B.C. launches mandatory vaccine registry for schoolchildren

The Vaccination Status Reporting Regulation will go into effect ahead of upcoming school year

The province is rolling out a new immunization registry to require parents and guardians to submit a child’s vaccination records if they attend public school.

READ MORE: B.C. sees boost in measles vaccines in ‘catch-up’ immunization program

Health Minister Adrian Dix said Friday that the Vaccination Status Reporting Regulation will go into effect on July 1.

“This mandatory reporting of the immunization status of students will ensure the public health system is prepared in the event of an outbreak,” Dix said during a news conference in Vancouver.

“Furthermore, with the up-to-date records, public health can reach out to families with children behind on their immunizations and provide an opportunity to catch them up, as well as discuss any concerns with parents.”

Most parents have already submitted necessary paperwork to their local health unit, Dix said.

The registry is the latest in a number of moves made by the health ministry since January, following a measles outbreak at a small group of elementary schools in Vancouver.

There have been 27 confirmed cases of measles this year, from 100 Mile House to Greater Victoria.

READ MORE: Should B.C. parents receive money if they make sure their kids are vaccinated?

In April, the province rolled out a “catch-up” immunization program. So far, 95 per cent of 566,000 students have received two doses of the measles, mumps and rubella vaccine.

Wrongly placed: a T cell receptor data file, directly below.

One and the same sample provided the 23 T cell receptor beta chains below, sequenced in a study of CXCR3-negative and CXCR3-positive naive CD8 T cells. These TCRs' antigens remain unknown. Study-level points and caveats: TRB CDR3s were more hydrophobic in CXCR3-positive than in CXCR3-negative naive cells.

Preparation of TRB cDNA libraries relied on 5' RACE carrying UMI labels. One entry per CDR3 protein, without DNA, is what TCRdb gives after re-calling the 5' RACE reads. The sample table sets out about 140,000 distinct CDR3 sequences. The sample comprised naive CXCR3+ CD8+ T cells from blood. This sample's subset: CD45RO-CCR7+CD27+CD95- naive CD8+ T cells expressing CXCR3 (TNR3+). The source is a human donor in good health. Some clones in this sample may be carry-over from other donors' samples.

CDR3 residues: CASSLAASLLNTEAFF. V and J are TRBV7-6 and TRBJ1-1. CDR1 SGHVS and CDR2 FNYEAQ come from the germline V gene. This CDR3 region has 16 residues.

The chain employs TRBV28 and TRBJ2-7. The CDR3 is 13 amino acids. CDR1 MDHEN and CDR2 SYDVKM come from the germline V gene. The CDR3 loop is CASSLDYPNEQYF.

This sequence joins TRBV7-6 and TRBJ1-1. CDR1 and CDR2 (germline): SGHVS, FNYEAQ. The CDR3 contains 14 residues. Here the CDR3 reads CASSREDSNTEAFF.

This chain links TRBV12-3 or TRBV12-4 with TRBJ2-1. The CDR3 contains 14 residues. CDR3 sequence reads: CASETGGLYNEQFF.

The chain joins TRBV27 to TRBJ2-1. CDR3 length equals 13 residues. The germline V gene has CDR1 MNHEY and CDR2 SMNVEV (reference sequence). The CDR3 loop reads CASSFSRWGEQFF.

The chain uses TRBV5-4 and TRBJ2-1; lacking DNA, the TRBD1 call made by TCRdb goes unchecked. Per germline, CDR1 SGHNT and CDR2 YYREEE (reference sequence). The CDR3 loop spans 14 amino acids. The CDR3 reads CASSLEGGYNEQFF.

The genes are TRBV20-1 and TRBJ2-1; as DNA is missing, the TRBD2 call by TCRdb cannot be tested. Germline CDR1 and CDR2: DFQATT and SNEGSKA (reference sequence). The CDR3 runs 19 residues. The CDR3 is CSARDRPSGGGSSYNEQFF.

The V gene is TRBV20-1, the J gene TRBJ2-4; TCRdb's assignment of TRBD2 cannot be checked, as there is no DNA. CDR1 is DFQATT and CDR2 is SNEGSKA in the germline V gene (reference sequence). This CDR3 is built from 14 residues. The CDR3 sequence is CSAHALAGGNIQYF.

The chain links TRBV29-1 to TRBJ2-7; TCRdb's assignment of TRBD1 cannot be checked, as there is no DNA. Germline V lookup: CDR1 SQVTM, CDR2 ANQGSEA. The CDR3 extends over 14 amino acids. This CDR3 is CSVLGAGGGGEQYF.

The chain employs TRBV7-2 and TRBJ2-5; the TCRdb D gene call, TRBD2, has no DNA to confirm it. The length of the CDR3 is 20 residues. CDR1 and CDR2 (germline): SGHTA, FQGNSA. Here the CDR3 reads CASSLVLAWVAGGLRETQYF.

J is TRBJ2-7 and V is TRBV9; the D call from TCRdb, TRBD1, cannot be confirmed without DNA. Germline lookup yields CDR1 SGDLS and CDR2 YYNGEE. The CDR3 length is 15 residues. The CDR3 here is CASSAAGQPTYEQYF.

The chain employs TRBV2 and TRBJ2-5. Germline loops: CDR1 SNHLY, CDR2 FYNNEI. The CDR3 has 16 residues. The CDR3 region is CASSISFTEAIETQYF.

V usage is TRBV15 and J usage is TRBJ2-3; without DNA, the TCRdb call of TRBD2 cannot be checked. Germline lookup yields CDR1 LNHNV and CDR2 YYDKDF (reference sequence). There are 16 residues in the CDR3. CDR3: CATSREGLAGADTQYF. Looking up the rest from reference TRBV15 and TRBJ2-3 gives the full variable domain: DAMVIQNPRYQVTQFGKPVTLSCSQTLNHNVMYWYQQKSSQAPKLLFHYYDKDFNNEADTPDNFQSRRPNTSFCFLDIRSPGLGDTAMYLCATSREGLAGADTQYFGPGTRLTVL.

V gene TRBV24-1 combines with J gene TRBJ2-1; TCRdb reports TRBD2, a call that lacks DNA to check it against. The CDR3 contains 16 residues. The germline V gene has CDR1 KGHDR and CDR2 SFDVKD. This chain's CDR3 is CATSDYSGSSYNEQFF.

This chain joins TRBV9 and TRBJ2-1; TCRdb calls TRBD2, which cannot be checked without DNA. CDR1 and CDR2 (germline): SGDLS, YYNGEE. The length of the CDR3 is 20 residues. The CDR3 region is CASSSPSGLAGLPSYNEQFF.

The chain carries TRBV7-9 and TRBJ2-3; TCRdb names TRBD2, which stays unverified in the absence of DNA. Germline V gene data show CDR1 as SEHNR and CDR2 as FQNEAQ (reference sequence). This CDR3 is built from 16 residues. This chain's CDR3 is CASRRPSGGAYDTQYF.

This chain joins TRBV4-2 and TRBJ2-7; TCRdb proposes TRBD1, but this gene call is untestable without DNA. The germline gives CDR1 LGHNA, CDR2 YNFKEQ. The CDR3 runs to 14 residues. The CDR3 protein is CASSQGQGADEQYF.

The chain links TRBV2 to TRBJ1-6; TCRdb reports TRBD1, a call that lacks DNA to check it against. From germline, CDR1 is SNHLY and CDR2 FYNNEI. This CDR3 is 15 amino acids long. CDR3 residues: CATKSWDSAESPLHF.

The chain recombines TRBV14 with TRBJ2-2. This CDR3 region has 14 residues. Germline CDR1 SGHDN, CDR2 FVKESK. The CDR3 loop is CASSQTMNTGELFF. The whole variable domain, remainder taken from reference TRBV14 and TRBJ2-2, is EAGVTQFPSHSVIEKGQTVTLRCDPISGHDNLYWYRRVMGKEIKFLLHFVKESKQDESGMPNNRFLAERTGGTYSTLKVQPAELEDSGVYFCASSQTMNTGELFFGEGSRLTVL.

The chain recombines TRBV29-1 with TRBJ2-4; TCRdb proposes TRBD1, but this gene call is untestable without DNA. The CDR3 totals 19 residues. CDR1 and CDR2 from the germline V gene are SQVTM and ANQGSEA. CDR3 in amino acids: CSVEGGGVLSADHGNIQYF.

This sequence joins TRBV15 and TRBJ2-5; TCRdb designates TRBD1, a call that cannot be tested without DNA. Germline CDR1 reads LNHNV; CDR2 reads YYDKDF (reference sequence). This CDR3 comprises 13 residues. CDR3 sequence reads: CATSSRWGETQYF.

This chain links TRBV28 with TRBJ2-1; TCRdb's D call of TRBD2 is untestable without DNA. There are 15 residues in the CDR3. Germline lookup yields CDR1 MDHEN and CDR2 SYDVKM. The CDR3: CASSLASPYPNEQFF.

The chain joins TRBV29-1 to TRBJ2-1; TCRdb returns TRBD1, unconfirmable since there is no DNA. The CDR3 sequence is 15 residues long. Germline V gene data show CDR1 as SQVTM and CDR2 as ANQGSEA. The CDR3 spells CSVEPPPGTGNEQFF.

In August, public health officials will review school enrolment records and match them against immunization records for children in kindergarten to Grade 12.

Dix said the goal for the first year will be to help parents get their children up to date on immunizations by the end of the 2019-20 school year.

Immunization is not mandatory in Canada. Ontario and New Brunswick are the only other provinces that require proof of immunization for children to attend school. Parents can seek an exemption on religious or conscientious grounds.


@ashwadhwani
ashley.wadhwani@bpdigital.ca

Like us on Facebook and follow us on Twitter.

Just Posted

VIDEO: Compton and Cooper share first place in Duncan Has Talent while Heard takes third

A difficult decision was made easier by splitting the first and second place prize money between two

Canada narrows gap with U.S. in series final

Mill Bay’s Breen pleased with Canada’s growth over three games

Rats snare senior C lacrosse championship

Cowichan dethrones defending champion Blazers in thrilling final

VIDEO: B.C. MLA Michelle Stilwell takes first steps in nearly 30 years

‘It actually felt like walking. It’s been 27 years… but it felt realistic to me’

Report of dead body in B.C. park actually headless sex doll

This discovery, made at Manning Park on July 10, led police to uncovering two other sex mannequins

Grand Forks fire chief found to have bullied, harassed volunteer firefighter: report

WorkSafeBC, third-party human resources investigation looking into allegations complete

Dog recovering after being drenched in hot coffee, B.C. man charged

Man was taken into custody, charged, and released pending a court date

Taekwondo instructor, 21, identified as B.C. bat rabies victim

Nick Major, 21, an instructor at Cascadia Martial Arts in Parksville

Science expedition to Canada’s largest underwater volcano departs Vancouver Island

Crews prepared for a two-week research mission to the Explorer Seamount

B.C. shipyard to get one-third of $1.5 billion frigate-repair contract

The federal government has promised to invest $7.5 billion to maintain the 12 frigates

15-year-old with imitation gun caused ‘dynamic’ scene at Nanaimo mall

No one was harmed in Monday’s incident, say Nanaimo RCMP

Worried about bats? Here’s what to do if you come across one in B.C.

Bat expert with the BC Community Bat Program urges caution around the small creatures

Most Read